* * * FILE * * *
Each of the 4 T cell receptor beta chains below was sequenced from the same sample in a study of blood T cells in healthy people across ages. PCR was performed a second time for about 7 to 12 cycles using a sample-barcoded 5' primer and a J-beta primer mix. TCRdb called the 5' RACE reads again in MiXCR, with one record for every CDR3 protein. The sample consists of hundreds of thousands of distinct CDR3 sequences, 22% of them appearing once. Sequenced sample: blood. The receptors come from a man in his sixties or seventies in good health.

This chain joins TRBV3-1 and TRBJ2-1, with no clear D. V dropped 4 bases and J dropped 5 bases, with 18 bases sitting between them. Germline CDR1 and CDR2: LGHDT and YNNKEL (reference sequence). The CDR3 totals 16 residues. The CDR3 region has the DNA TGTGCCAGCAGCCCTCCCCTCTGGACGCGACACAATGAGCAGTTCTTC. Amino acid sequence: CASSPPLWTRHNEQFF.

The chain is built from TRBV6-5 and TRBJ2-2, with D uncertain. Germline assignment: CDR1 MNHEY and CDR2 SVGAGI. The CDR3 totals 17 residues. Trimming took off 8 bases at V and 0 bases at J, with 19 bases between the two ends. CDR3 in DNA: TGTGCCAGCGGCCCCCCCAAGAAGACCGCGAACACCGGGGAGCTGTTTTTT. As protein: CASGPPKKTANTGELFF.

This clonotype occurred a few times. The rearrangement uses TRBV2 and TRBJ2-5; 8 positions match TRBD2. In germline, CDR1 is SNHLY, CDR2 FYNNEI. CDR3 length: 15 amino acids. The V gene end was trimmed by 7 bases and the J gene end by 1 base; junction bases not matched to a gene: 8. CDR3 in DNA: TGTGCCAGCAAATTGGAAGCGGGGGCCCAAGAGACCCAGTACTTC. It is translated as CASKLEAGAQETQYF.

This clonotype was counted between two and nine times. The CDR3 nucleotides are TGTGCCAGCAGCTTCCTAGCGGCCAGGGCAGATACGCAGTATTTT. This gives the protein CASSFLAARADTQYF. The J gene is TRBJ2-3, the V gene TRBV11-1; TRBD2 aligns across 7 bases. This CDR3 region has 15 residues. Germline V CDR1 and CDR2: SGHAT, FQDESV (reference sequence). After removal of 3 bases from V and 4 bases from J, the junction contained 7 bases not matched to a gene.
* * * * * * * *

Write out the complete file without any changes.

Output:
Each of the 4 T cell receptor beta chains below was sequenced from the same sample in a study of blood T cells in healthy people across ages. PCR was performed a second time for about 7 to 12 cycles using a sample-barcoded 5' primer and a J-beta primer mix. TCRdb called the 5' RACE reads again in MiXCR, with one record for every CDR3 protein. The sample consists of hundreds of thousands of distinct CDR3 sequences, 22% of them appearing once. Sequenced sample: blood. The receptors come from a man in his sixties or seventies in good health.

This chain joins TRBV3-1 and TRBJ2-1, with no clear D. V dropped 4 bases and J dropped 5 bases, with 18 bases sitting between them. Germline CDR1 and CDR2: LGHDT and YNNKEL (reference sequence). The CDR3 totals 16 residues. The CDR3 region has the DNA TGTGCCAGCAGCCCTCCCCTCTGGACGCGACACAATGAGCAGTTCTTC. Amino acid sequence: CASSPPLWTRHNEQFF.

The chain is built from TRBV6-5 and TRBJ2-2, with D uncertain. Germline assignment: CDR1 MNHEY and CDR2 SVGAGI. The CDR3 totals 17 residues. Trimming took off 8 bases at V and 0 bases at J, with 19 bases between the two ends. CDR3 in DNA: TGTGCCAGCGGCCCCCCCAAGAAGACCGCGAACACCGGGGAGCTGTTTTTT. As protein: CASGPPKKTANTGELFF.

This clonotype occurred a few times. The rearrangement uses TRBV2 and TRBJ2-5; 8 positions match TRBD2. In germline, CDR1 is SNHLY, CDR2 FYNNEI. CDR3 length: 15 amino acids. The V gene end was trimmed by 7 bases and the J gene end by 1 base; junction bases not matched to a gene: 8. CDR3 in DNA: TGTGCCAGCAAATTGGAAGCGGGGGCCCAAGAGACCCAGTACTTC. It is translated as CASKLEAGAQETQYF.

This clonotype was counted between two and nine times. The CDR3 nucleotides are TGTGCCAGCAGCTTCCTAGCGGCCAGGGCAGATACGCAGTATTTT. This gives the protein CASSFLAARADTQYF. The J gene is TRBJ2-3, the V gene TRBV11-1; TRBD2 aligns across 7 bases. This CDR3 region has 15 residues. Germline V CDR1 and CDR2: SGHAT, FQDESV (reference sequence). After removal of 3 bases from V and 4 bases from J, the junction contained 7 bases not matched to a gene.